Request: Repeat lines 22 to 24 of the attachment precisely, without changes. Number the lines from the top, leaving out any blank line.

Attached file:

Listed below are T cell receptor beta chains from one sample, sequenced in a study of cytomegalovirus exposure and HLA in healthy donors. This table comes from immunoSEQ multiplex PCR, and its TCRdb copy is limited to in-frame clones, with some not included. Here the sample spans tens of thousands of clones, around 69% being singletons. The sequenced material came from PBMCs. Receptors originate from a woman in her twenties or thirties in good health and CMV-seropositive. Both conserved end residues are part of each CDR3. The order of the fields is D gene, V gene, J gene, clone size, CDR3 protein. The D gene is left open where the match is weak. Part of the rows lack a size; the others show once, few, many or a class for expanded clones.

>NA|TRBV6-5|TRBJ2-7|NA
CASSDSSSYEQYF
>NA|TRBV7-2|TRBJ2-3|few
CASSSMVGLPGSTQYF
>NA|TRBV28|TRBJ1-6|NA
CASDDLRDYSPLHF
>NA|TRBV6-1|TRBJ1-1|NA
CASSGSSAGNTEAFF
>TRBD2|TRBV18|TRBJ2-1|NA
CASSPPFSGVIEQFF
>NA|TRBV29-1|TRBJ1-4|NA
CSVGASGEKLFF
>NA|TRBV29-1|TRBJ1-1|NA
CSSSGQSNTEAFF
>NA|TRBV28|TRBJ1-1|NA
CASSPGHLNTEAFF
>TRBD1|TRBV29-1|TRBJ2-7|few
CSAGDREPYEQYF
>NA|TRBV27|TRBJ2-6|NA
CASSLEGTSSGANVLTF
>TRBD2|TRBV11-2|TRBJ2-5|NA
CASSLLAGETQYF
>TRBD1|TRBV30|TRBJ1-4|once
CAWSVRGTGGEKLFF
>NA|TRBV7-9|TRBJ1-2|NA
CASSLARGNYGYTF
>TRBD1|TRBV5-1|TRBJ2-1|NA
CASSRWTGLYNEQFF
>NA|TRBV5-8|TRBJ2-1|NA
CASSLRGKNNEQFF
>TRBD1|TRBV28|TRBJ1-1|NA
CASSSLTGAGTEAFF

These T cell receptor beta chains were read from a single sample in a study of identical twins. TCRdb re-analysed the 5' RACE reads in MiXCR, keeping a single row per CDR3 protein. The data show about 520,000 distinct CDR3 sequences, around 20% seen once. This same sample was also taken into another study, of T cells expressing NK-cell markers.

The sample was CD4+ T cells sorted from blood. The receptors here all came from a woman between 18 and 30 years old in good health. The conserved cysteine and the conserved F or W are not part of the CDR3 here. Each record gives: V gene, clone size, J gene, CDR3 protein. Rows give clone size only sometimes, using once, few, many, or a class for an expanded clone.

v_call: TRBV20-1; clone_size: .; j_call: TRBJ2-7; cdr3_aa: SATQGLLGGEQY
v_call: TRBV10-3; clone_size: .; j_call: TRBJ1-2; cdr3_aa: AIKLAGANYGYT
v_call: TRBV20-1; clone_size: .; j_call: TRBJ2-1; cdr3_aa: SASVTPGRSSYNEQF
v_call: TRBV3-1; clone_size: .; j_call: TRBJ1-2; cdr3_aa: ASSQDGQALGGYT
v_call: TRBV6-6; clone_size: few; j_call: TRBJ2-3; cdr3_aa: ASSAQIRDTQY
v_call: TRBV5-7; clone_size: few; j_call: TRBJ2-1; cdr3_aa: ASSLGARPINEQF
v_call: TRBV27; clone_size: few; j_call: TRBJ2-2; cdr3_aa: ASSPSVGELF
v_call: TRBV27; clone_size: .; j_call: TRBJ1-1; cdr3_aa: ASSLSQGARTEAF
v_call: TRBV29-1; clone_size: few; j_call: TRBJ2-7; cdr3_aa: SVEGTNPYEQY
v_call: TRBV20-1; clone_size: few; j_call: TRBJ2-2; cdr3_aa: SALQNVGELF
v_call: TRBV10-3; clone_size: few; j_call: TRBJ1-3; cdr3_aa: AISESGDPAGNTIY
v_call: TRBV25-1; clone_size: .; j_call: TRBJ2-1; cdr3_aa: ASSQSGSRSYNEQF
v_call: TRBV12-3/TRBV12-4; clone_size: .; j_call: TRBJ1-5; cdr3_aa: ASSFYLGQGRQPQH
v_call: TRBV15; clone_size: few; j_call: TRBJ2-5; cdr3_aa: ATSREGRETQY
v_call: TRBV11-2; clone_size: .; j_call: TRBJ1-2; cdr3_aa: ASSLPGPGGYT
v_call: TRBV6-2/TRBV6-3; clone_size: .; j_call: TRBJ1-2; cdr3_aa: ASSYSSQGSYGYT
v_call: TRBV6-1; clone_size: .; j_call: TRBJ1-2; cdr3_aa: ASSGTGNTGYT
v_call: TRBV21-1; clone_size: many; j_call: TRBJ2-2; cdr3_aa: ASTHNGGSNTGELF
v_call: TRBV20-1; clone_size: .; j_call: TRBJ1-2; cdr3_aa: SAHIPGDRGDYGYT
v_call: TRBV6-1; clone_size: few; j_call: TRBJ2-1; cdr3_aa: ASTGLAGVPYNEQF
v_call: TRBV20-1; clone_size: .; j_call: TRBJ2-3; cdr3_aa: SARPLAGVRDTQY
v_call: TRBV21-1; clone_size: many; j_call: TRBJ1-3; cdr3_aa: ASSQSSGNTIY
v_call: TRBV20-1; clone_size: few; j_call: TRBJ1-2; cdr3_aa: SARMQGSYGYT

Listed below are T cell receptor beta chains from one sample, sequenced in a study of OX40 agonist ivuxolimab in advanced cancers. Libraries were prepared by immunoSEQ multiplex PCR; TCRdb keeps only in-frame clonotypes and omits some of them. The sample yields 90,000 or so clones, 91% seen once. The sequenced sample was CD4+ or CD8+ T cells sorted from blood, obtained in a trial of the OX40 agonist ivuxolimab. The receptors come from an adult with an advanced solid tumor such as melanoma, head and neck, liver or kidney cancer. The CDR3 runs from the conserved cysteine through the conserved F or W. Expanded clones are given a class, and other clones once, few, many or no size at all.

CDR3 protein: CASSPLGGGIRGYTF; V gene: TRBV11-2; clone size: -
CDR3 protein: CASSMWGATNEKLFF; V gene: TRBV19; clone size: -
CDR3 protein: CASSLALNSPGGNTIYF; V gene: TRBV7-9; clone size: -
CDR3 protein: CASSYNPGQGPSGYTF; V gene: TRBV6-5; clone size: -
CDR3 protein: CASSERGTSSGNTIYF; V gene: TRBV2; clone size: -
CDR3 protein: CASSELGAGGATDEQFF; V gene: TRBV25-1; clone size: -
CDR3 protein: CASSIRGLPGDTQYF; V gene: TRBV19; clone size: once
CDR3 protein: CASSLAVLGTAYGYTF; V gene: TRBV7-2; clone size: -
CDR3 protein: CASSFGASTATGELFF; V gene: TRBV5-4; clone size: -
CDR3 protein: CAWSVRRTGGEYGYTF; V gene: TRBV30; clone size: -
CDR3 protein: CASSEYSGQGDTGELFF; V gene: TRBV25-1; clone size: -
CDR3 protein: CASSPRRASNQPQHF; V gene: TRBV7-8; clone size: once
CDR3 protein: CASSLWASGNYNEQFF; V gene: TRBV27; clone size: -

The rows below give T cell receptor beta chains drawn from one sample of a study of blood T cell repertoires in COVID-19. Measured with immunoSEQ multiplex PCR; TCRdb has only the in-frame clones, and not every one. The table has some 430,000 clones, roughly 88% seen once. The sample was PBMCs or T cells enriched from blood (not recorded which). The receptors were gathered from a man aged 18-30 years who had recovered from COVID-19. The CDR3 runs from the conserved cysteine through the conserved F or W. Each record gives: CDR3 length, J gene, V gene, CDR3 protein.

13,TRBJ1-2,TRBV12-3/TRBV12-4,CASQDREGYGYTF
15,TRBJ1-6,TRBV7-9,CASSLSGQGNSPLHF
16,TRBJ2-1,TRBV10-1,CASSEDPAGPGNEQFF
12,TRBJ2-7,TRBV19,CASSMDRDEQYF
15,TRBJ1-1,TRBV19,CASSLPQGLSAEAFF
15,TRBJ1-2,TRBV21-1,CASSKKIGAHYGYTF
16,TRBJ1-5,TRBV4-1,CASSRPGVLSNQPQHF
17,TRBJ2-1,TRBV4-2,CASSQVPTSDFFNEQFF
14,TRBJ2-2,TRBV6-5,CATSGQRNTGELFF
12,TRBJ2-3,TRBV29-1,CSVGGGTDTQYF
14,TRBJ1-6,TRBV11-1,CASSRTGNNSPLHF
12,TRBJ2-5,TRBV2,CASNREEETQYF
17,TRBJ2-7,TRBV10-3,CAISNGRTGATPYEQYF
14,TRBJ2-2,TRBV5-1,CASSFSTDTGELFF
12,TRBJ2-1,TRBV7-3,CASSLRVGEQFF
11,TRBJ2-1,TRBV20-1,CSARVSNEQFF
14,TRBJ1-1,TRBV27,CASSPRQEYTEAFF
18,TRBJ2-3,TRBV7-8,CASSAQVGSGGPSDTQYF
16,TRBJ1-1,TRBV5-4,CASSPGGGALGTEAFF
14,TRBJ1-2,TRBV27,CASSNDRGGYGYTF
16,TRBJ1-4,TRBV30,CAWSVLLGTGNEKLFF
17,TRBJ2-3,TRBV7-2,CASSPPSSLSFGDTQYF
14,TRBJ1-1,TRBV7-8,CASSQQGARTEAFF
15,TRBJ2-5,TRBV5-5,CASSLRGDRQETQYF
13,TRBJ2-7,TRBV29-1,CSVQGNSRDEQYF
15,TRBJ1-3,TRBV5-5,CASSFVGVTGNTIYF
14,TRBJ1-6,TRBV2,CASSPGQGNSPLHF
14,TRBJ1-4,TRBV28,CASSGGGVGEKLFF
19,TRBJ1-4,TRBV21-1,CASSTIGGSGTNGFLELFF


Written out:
>TRBD2|TRBV11-2|TRBJ2-5|NA
CASSLLAGETQYF
>TRBD1|TRBV30|TRBJ1-4|once